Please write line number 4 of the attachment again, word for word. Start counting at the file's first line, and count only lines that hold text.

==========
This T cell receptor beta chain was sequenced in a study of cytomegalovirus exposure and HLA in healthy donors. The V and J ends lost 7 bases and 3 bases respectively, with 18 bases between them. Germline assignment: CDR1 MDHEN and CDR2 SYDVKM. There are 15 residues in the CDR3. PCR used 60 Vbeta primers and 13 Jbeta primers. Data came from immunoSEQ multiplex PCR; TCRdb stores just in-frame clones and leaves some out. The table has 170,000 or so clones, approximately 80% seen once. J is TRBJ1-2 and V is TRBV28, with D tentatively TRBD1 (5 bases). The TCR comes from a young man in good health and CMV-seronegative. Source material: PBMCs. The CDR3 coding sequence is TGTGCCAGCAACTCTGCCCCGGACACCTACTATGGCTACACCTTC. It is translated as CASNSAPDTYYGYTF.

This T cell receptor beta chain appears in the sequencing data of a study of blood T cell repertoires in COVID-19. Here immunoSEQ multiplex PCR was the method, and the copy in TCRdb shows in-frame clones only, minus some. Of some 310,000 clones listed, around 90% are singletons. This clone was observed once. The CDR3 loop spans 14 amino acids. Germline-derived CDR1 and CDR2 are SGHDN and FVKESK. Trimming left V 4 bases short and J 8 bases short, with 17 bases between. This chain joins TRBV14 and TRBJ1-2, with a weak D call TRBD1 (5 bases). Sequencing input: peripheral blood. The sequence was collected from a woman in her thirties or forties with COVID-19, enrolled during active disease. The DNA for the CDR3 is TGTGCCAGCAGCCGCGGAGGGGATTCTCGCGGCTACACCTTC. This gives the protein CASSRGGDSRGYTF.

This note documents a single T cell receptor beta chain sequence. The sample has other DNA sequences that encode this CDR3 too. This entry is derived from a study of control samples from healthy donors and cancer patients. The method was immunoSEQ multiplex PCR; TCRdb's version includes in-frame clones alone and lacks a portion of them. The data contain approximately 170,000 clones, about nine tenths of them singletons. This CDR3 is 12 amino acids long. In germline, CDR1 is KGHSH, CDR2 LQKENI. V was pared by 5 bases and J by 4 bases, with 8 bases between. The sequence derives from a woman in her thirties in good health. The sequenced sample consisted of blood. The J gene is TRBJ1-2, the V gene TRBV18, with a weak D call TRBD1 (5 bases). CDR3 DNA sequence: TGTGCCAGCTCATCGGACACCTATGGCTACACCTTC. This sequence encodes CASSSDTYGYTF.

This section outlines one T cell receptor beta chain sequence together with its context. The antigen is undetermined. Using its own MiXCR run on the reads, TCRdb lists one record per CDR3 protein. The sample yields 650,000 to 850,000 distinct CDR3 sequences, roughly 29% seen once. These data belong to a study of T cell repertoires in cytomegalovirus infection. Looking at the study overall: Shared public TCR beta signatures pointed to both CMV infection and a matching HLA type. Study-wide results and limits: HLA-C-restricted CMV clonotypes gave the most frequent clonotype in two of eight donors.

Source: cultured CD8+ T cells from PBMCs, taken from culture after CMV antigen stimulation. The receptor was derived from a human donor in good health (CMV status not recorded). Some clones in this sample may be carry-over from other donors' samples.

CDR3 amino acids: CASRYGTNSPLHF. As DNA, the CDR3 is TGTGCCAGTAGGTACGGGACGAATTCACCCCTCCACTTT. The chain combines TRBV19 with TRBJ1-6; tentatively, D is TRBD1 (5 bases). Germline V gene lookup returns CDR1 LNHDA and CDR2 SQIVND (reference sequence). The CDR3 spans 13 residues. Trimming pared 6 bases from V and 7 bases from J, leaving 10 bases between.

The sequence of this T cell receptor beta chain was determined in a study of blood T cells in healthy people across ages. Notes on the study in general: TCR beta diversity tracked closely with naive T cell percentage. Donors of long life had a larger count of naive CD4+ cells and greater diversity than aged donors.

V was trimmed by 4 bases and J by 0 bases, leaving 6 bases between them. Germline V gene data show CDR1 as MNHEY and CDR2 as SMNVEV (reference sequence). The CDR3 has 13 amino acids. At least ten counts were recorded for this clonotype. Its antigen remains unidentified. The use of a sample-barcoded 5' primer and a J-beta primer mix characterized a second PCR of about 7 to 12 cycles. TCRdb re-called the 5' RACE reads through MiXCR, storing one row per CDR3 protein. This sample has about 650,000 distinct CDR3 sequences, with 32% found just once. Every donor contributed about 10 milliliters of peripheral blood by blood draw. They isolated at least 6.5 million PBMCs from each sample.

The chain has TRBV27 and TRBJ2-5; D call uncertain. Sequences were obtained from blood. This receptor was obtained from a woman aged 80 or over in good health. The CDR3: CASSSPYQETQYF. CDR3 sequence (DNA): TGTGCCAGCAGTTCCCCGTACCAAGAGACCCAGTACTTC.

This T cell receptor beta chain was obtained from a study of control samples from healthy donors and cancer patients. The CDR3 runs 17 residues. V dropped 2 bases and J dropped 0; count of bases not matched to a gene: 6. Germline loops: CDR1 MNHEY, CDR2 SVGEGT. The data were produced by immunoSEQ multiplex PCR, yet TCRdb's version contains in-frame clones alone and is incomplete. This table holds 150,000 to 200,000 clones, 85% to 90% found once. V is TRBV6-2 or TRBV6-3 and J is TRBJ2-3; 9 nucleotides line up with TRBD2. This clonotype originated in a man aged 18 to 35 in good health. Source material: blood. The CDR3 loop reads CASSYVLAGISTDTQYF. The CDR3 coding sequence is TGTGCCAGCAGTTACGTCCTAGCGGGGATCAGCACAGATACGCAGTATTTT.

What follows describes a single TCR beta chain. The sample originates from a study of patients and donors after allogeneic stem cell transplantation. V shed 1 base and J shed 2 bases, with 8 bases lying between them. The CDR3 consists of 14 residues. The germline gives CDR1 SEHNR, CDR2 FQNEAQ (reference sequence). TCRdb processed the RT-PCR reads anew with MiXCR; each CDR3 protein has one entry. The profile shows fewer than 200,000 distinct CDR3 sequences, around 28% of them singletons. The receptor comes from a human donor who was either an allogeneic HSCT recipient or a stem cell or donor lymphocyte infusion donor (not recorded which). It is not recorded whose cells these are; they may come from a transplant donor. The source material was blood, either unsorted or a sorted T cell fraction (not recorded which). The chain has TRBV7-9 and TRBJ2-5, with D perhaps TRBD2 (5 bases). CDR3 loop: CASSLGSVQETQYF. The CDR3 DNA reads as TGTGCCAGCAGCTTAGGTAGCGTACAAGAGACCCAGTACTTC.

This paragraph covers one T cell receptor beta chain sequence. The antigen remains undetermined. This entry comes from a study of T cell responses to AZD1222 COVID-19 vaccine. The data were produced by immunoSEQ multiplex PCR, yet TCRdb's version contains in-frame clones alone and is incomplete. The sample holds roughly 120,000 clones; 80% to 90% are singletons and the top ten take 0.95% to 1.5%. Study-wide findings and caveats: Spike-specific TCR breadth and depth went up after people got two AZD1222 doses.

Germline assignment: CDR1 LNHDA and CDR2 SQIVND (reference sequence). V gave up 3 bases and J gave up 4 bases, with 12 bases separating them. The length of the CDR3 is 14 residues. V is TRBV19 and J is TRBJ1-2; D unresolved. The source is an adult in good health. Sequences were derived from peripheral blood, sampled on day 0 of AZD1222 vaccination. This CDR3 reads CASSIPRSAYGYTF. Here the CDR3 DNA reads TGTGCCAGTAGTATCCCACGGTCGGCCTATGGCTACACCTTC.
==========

This section outlines one T cell receptor beta chain sequence together with its context. The antigen is undetermined. Using its own MiXCR run on the reads, TCRdb lists one record per CDR3 protein. The sample yields 650,000 to 850,000 distinct CDR3 sequences, roughly 29% seen once. These data belong to a study of T cell repertoires in cytomegalovirus infection. Looking at the study overall: Shared public TCR beta signatures pointed to both CMV infection and a matching HLA type. Study-wide results and limits: HLA-C-restricted CMV clonotypes gave the most frequent clonotype in two of eight donors.